Grandmaster Flash and the Furious Five were recently inducted into the Rock and Roll Hall of Fame. This represents the first Rap (Hip Hop) group to be placed with the famous entourage of music performers. The innovations of Grandmaster Flash on the 1s and 2s, accompanied by the vocal rifts of Melle Mel and the Furious 5, the gritty streets of South Bronx became known all over the world through their music. Legendary tracks like “The Message” and “White Line Fever” forced people to take notice. Now, forever enshrined in the Rock and Roll Hall of Fame, Flash represents Hip Hop’s cultural influence, 30 years in the making.
“Thirty years later rappers have become rock stars, movie stars, leaders, educators, philanthropists, even CEOs,” he said, reading his induction speech from his Blackberry. “None of this would have been possible without the work of these men.
“Backstage, Grandmaster Flash talked about how hard-fought hip-hop’s now universal acceptance had been. “There were some that called it a fad. They called it a flash of brilliance, excuse my pun. I think the significance of going into this organization is it’s the final place for corporate respect,” he said. “They all finally accepted and embraced this wonderful culture we call hip-hop.”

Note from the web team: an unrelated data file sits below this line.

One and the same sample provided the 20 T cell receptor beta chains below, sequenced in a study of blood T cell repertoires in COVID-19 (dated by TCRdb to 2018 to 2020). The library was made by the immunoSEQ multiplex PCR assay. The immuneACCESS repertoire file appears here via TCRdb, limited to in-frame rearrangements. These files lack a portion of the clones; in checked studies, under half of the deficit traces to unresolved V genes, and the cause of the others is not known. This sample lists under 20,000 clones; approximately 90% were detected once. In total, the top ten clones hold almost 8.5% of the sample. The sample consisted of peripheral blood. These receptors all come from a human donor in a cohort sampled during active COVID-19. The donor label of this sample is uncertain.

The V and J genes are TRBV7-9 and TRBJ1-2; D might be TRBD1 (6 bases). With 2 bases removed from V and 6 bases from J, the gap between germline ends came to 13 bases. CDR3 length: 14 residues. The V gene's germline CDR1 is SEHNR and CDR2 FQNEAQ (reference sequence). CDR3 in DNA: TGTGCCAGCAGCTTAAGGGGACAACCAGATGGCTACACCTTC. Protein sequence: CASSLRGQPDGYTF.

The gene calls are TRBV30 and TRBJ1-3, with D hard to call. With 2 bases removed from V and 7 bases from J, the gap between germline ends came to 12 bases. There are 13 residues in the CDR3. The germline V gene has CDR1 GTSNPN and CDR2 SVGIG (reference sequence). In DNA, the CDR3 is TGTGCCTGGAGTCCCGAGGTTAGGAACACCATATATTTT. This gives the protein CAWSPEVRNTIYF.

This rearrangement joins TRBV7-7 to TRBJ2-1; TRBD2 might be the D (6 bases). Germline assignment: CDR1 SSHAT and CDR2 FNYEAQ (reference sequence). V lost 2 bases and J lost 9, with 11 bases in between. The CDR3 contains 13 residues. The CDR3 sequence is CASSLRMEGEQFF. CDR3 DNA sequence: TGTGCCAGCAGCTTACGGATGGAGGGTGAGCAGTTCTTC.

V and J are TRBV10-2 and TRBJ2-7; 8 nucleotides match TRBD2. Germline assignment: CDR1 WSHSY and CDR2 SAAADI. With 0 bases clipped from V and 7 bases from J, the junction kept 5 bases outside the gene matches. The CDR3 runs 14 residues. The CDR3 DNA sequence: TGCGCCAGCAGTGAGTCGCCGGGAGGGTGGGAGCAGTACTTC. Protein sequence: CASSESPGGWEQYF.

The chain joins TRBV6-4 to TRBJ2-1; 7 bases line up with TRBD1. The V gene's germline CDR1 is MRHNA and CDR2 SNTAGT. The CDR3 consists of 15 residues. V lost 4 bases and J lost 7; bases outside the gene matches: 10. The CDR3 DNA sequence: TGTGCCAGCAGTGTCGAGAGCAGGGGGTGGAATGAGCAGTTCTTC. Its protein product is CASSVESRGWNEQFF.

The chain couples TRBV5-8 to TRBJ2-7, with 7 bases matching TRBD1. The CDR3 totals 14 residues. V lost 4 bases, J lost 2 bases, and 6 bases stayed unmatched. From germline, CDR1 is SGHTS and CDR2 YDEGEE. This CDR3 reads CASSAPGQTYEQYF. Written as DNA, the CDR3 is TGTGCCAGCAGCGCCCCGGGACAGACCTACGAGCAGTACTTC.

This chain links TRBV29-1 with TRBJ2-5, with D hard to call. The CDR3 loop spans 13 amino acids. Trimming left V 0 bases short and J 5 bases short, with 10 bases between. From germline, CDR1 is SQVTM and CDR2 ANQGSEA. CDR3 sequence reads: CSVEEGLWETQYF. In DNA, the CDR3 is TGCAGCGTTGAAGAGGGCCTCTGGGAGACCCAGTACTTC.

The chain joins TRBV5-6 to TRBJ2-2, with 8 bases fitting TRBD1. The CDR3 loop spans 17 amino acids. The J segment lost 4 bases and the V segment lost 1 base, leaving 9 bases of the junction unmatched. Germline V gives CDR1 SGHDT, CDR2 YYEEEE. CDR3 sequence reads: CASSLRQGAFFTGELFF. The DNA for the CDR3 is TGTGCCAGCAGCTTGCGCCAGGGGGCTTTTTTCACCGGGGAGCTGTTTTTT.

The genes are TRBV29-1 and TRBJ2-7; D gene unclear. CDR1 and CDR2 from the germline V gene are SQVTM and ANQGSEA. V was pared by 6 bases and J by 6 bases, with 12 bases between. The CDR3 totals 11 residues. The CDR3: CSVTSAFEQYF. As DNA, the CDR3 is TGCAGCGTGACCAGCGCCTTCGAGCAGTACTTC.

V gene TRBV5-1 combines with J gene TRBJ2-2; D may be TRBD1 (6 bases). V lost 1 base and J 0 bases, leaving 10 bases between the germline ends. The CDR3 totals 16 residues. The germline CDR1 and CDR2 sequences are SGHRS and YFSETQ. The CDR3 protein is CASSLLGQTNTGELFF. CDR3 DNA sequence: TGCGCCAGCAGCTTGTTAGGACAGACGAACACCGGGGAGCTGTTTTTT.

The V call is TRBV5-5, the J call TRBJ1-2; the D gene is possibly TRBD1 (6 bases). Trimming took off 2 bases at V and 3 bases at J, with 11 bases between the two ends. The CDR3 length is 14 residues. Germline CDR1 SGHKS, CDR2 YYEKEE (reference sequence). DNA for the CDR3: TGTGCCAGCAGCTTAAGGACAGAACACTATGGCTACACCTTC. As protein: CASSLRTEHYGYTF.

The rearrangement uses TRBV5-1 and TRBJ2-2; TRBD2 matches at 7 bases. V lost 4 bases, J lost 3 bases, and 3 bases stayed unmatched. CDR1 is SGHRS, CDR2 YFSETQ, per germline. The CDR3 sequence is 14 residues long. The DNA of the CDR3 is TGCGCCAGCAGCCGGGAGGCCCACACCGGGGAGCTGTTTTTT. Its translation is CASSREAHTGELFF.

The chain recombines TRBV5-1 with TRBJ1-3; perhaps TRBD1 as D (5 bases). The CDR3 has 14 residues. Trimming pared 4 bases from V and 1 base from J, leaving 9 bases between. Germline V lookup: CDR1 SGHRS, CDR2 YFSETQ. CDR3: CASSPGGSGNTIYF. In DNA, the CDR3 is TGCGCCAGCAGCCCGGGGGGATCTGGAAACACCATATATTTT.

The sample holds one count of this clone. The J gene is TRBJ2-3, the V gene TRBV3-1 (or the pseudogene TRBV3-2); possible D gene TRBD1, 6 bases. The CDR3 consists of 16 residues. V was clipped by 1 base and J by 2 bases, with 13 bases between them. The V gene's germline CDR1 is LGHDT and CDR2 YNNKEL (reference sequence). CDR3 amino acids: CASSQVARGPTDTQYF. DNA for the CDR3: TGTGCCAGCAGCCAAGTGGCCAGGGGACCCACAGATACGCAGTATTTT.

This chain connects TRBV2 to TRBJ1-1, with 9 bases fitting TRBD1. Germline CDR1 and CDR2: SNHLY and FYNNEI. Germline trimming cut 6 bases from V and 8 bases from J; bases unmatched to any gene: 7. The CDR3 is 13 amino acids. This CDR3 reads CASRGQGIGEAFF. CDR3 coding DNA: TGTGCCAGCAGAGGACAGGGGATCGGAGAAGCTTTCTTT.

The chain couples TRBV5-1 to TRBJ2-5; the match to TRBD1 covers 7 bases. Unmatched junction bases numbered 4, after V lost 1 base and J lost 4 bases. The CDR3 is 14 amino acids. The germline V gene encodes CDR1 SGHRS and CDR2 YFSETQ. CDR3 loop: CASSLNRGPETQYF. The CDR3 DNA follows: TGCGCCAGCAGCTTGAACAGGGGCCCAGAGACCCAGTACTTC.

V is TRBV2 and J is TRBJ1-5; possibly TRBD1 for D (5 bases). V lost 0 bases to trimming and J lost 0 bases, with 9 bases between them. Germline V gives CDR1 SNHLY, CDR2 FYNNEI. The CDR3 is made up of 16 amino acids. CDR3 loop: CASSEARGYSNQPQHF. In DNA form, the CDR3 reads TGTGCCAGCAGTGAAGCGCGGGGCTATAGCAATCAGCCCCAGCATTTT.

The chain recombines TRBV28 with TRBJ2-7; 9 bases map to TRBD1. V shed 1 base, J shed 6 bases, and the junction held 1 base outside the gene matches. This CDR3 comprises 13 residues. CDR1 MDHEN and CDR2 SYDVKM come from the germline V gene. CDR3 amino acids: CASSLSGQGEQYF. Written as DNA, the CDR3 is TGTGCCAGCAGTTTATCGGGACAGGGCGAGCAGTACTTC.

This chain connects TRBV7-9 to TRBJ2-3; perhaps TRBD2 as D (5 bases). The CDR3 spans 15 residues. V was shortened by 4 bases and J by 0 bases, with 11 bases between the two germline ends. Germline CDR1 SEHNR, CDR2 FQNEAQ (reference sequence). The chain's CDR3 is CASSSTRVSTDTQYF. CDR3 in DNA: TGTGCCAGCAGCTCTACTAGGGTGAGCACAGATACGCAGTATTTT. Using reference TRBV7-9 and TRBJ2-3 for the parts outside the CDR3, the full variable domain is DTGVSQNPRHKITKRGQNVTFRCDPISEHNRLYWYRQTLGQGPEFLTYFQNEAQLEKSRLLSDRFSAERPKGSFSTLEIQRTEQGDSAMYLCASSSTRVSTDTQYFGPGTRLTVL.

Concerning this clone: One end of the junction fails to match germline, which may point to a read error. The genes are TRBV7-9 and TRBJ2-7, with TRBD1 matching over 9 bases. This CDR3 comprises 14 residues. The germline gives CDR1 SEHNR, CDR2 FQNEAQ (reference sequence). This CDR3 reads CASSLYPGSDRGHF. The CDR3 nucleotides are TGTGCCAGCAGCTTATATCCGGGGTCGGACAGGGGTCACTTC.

Who Are – Grand Master Flash and the Furious Five
Grandmaster Flash (turntables; born January 1, 1958), Cowboy (vocals; born September 20, 1960, died September 8, 1989), Kidd Creole (vocals; born February 19, 1960), Melle Mel (vocals; born May 15, 1961), Raheim (vocals; born February 13, 1963), Mr. Ness/Scorpio (vocals; born October 12, 1960)
Grandmaster Flash and the Furious Five fomented the musical revolution known as hip-hop. Theirs was a pioneering union between one DJ and five rapping MCs. Grandmaster Flash (born Joseph Saddler) not only devised various techniques but also designed turntable and mixing equipment. Formed in the South Bronx, Grandmaster Flash and the Furious Five were one of the first rap posses, responsible for such masterpieces as “The Message,” “Grandmaster Flash on the Wheels of Steel” and “White Lines.” The combination of Grandmaster Flash’s turntable mastery and the Furious Five’s raps, which ranged from socially conscious to frivolously fun, made for a series of 12-inch records that forever altered the musical landscape.
Flash, along with DJ Kool Herc and Afrika Bambaataa, pioneered the art of break-beat deejaying—the process of remixing and thereby creating a new piece of music by playing vinyl records and turntables as if they were musical instruments. Disco-era deejays like Pete “DJ” Jones, an early influence on Grandmaster Flash, spun records so that people could dance. Turntablists took it a step further by scratching and cutting records, focusing on “breaks”—what Flash described as “the short, climactic parts of the records that really grabbed me”—as a way of heightening musical excitement and creating something new.